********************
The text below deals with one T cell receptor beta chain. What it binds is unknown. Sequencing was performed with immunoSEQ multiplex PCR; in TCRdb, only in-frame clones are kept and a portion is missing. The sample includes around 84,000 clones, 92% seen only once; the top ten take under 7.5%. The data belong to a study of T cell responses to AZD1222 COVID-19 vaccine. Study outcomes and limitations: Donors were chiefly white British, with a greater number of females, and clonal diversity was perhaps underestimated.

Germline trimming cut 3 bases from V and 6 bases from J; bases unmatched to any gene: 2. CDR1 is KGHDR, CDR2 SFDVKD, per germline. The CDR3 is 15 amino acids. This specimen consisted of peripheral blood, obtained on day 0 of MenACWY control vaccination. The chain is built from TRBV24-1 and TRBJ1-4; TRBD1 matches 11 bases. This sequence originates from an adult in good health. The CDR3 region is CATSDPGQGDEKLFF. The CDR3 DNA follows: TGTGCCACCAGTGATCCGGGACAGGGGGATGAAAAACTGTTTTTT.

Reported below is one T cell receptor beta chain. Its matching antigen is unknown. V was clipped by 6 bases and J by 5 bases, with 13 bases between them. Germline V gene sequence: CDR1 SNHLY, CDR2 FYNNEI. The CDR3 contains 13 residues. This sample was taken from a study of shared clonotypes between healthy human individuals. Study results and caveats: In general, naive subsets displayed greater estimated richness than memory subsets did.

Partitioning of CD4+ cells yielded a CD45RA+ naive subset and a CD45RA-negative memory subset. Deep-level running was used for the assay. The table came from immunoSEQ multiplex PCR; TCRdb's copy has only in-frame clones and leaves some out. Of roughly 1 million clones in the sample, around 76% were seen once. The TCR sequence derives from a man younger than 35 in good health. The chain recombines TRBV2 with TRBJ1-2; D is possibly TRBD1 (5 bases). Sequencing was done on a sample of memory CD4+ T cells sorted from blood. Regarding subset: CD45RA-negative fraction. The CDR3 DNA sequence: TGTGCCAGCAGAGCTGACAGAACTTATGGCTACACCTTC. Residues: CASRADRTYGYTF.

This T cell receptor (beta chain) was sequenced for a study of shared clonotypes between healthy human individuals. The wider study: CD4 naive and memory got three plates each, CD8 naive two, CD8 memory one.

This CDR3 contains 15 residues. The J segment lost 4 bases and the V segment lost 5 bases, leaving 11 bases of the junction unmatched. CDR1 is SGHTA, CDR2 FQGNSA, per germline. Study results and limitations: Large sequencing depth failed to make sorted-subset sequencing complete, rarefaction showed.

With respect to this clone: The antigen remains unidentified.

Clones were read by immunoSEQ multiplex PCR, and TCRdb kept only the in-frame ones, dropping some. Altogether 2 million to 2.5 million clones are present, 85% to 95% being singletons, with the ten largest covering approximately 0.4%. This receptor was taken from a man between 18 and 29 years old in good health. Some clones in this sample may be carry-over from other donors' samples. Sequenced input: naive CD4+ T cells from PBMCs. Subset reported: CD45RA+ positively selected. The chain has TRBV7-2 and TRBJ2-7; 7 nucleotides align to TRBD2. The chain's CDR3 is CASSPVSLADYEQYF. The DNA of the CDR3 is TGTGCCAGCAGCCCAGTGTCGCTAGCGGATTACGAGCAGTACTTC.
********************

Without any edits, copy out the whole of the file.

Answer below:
The text below deals with one T cell receptor beta chain. What it binds is unknown. Sequencing was performed with immunoSEQ multiplex PCR; in TCRdb, only in-frame clones are kept and a portion is missing. The sample includes around 84,000 clones, 92% seen only once; the top ten take under 7.5%. The data belong to a study of T cell responses to AZD1222 COVID-19 vaccine. Study outcomes and limitations: Donors were chiefly white British, with a greater number of females, and clonal diversity was perhaps underestimated.

Germline trimming cut 3 bases from V and 6 bases from J; bases unmatched to any gene: 2. CDR1 is KGHDR, CDR2 SFDVKD, per germline. The CDR3 is 15 amino acids. This specimen consisted of peripheral blood, obtained on day 0 of MenACWY control vaccination. The chain is built from TRBV24-1 and TRBJ1-4; TRBD1 matches 11 bases. This sequence originates from an adult in good health. The CDR3 region is CATSDPGQGDEKLFF. The CDR3 DNA follows: TGTGCCACCAGTGATCCGGGACAGGGGGATGAAAAACTGTTTTTT.

Reported below is one T cell receptor beta chain. Its matching antigen is unknown. V was clipped by 6 bases and J by 5 bases, with 13 bases between them. Germline V gene sequence: CDR1 SNHLY, CDR2 FYNNEI. The CDR3 contains 13 residues. This sample was taken from a study of shared clonotypes between healthy human individuals. Study results and caveats: In general, naive subsets displayed greater estimated richness than memory subsets did.

Partitioning of CD4+ cells yielded a CD45RA+ naive subset and a CD45RA-negative memory subset. Deep-level running was used for the assay. The table came from immunoSEQ multiplex PCR; TCRdb's copy has only in-frame clones and leaves some out. Of roughly 1 million clones in the sample, around 76% were seen once. The TCR sequence derives from a man younger than 35 in good health. The chain recombines TRBV2 with TRBJ1-2; D is possibly TRBD1 (5 bases). Sequencing was done on a sample of memory CD4+ T cells sorted from blood. Regarding subset: CD45RA-negative fraction. The CDR3 DNA sequence: TGTGCCAGCAGAGCTGACAGAACTTATGGCTACACCTTC. Residues: CASRADRTYGYTF.

This T cell receptor (beta chain) was sequenced for a study of shared clonotypes between healthy human individuals. The wider study: CD4 naive and memory got three plates each, CD8 naive two, CD8 memory one.

This CDR3 contains 15 residues. The J segment lost 4 bases and the V segment lost 5 bases, leaving 11 bases of the junction unmatched. CDR1 is SGHTA, CDR2 FQGNSA, per germline. Study results and limitations: Large sequencing depth failed to make sorted-subset sequencing complete, rarefaction showed.

With respect to this clone: The antigen remains unidentified.

Clones were read by immunoSEQ multiplex PCR, and TCRdb kept only the in-frame ones, dropping some. Altogether 2 million to 2.5 million clones are present, 85% to 95% being singletons, with the ten largest covering approximately 0.4%. This receptor was taken from a man between 18 and 29 years old in good health. Some clones in this sample may be carry-over from other donors' samples. Sequenced input: naive CD4+ T cells from PBMCs. Subset reported: CD45RA+ positively selected. The chain has TRBV7-2 and TRBJ2-7; 7 nucleotides align to TRBD2. The chain's CDR3 is CASSPVSLADYEQYF. The DNA of the CDR3 is TGTGCCAGCAGCCCAGTGTCGCTAGCGGATTACGAGCAGTACTTC.